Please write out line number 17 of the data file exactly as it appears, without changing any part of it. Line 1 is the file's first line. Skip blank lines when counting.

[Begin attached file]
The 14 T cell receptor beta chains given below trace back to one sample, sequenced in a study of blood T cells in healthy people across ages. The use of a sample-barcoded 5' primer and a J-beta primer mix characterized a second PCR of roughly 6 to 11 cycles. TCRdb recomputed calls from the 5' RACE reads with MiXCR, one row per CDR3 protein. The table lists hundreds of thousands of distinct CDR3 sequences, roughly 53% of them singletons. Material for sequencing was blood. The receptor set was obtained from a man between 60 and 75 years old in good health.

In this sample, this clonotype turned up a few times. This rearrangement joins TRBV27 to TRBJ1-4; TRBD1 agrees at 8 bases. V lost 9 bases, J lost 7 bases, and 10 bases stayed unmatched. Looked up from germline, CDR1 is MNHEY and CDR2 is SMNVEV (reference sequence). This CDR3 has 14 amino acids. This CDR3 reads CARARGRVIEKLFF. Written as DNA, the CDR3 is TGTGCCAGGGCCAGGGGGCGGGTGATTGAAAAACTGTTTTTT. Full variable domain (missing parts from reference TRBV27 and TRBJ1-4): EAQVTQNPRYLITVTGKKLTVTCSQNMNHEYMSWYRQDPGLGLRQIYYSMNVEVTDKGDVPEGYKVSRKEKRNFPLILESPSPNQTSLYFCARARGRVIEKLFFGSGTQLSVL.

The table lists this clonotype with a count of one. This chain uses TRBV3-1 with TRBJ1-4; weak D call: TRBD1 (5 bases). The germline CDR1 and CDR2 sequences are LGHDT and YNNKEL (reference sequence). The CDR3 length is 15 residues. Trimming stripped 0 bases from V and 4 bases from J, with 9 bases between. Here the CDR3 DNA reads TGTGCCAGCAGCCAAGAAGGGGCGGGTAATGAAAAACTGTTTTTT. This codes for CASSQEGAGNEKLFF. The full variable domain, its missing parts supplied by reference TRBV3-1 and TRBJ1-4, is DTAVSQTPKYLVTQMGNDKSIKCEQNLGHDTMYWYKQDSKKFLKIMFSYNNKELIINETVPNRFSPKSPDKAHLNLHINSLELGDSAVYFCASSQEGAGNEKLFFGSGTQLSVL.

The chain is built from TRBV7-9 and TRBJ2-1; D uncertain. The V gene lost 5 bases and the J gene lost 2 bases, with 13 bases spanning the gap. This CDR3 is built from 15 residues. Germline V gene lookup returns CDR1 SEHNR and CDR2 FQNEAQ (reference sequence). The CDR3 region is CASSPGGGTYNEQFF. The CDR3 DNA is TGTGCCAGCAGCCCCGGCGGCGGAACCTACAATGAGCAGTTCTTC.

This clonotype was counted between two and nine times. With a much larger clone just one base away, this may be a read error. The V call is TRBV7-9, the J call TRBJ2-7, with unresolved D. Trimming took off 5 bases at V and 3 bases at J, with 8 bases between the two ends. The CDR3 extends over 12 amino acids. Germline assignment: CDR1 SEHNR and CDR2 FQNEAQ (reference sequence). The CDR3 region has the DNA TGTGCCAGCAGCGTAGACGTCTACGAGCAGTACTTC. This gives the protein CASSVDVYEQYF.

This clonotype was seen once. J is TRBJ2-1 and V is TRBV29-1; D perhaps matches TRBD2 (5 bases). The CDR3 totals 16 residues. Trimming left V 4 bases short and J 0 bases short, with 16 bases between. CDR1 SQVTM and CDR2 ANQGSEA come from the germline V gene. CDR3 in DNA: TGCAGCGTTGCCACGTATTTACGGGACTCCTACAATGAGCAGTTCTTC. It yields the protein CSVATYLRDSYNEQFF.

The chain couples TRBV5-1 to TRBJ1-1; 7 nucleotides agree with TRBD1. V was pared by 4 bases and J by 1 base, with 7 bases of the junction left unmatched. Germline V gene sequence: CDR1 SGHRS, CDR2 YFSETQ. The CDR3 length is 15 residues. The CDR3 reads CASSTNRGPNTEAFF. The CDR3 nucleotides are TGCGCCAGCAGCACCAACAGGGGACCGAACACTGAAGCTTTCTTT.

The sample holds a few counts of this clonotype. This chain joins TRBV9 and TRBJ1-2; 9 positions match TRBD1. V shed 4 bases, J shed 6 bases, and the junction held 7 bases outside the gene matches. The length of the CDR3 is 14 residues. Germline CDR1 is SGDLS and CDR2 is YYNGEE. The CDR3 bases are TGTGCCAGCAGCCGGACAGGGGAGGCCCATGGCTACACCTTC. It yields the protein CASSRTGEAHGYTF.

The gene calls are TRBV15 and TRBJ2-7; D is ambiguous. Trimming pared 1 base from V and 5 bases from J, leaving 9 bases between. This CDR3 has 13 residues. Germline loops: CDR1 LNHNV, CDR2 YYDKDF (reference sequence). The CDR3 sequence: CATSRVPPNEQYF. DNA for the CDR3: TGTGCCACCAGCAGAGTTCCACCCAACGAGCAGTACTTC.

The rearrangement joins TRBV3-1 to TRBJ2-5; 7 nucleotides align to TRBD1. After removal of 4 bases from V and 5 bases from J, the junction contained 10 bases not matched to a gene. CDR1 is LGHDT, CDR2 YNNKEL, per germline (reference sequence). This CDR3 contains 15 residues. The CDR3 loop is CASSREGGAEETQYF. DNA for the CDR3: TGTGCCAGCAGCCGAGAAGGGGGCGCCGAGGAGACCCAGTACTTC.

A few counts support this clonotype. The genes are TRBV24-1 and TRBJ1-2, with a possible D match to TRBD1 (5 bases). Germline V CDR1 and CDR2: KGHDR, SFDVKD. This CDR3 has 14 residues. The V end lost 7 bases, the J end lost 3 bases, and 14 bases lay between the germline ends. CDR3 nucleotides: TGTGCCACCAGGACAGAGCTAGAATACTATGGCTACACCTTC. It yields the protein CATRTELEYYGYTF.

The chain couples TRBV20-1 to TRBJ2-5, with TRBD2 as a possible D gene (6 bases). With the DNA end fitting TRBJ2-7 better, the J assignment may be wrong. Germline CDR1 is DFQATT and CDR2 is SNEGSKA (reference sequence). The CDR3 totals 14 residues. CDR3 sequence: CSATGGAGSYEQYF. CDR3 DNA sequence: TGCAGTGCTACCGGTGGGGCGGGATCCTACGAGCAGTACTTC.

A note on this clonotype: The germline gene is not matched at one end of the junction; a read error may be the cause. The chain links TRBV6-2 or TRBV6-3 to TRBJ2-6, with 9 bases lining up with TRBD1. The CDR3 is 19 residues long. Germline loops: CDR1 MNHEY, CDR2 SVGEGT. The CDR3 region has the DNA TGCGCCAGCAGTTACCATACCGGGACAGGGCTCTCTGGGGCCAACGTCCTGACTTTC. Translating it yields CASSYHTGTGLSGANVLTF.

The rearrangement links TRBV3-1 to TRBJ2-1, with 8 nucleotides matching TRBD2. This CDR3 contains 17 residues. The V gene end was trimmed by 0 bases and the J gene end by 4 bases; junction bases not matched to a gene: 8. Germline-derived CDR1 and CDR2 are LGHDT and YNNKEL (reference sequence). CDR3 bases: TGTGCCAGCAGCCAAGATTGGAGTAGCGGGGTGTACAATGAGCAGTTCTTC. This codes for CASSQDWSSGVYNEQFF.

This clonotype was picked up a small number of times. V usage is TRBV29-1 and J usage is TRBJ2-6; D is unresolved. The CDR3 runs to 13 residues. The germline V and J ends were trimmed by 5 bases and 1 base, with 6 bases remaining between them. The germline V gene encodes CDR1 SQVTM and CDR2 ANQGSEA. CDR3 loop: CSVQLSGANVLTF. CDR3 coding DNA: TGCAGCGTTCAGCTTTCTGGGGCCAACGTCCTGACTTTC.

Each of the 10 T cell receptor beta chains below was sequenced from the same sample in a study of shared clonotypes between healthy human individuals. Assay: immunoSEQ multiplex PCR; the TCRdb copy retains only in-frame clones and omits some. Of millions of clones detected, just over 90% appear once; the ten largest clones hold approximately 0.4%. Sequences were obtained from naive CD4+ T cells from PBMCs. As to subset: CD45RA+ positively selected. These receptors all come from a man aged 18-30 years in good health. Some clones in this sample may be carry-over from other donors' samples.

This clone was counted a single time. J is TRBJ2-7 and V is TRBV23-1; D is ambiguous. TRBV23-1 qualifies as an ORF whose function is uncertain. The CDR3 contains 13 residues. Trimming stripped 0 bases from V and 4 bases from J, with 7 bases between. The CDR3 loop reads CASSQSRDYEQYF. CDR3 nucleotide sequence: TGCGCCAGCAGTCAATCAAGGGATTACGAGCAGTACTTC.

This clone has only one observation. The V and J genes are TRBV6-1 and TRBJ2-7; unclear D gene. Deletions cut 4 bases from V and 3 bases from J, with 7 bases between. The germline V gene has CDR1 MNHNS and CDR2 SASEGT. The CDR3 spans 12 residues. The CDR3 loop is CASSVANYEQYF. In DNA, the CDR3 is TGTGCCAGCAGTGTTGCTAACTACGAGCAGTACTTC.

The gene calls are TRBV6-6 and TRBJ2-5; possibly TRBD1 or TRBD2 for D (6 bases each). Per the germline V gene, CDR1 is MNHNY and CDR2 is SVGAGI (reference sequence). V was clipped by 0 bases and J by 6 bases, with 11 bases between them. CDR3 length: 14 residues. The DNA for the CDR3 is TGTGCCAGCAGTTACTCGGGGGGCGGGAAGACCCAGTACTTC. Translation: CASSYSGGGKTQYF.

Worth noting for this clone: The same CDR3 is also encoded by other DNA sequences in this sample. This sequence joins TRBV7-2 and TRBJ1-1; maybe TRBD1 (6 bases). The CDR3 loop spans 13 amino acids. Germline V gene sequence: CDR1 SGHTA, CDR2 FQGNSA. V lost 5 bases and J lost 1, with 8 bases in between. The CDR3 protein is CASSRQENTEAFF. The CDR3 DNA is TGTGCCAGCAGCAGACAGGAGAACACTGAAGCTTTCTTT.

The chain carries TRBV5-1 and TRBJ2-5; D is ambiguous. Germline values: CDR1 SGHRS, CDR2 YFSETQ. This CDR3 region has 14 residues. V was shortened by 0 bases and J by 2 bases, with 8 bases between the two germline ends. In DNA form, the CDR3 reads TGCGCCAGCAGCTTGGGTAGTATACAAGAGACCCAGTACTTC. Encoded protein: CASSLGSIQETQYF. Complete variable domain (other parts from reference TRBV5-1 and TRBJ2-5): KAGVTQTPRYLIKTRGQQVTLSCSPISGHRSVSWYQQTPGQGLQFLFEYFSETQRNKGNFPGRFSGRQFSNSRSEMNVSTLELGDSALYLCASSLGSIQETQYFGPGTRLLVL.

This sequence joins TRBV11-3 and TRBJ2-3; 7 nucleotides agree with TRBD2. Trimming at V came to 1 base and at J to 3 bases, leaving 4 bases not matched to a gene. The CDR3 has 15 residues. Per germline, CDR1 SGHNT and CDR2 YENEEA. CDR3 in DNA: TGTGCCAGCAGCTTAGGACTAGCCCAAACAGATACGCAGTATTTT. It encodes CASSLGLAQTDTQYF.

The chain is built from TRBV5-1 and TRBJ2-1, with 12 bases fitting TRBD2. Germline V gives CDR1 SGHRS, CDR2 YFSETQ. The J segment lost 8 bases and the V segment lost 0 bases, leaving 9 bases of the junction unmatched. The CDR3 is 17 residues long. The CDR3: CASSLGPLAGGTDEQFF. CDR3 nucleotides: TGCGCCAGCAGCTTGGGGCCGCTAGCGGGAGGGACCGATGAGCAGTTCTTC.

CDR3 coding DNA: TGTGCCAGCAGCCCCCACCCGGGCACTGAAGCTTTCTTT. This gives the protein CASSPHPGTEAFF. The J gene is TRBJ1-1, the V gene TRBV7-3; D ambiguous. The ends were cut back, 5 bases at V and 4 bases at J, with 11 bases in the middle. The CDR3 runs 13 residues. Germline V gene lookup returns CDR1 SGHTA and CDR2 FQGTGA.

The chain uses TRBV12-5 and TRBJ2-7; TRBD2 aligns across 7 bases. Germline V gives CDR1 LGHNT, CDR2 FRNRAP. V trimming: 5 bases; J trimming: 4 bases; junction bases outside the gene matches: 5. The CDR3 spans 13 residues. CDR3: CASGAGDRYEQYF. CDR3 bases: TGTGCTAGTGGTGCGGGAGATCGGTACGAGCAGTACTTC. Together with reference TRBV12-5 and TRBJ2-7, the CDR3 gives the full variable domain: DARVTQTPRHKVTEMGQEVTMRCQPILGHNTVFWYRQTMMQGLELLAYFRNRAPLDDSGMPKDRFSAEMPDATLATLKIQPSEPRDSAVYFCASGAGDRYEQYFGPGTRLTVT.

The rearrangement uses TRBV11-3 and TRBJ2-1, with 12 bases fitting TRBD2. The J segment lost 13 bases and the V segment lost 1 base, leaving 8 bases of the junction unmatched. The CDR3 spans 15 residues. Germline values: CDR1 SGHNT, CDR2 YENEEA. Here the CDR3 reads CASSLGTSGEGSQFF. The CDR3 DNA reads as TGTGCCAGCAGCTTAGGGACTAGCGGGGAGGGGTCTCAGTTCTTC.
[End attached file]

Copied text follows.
This clone was counted a single time. J is TRBJ2-7 and V is TRBV23-1; D is ambiguous. TRBV23-1 qualifies as an ORF whose function is uncertain. The CDR3 contains 13 residues. Trimming stripped 0 bases from V and 4 bases from J, with 7 bases between. The CDR3 loop reads CASSQSRDYEQYF. CDR3 nucleotide sequence: TGCGCCAGCAGTCAATCAAGGGATTACGAGCAGTACTTC.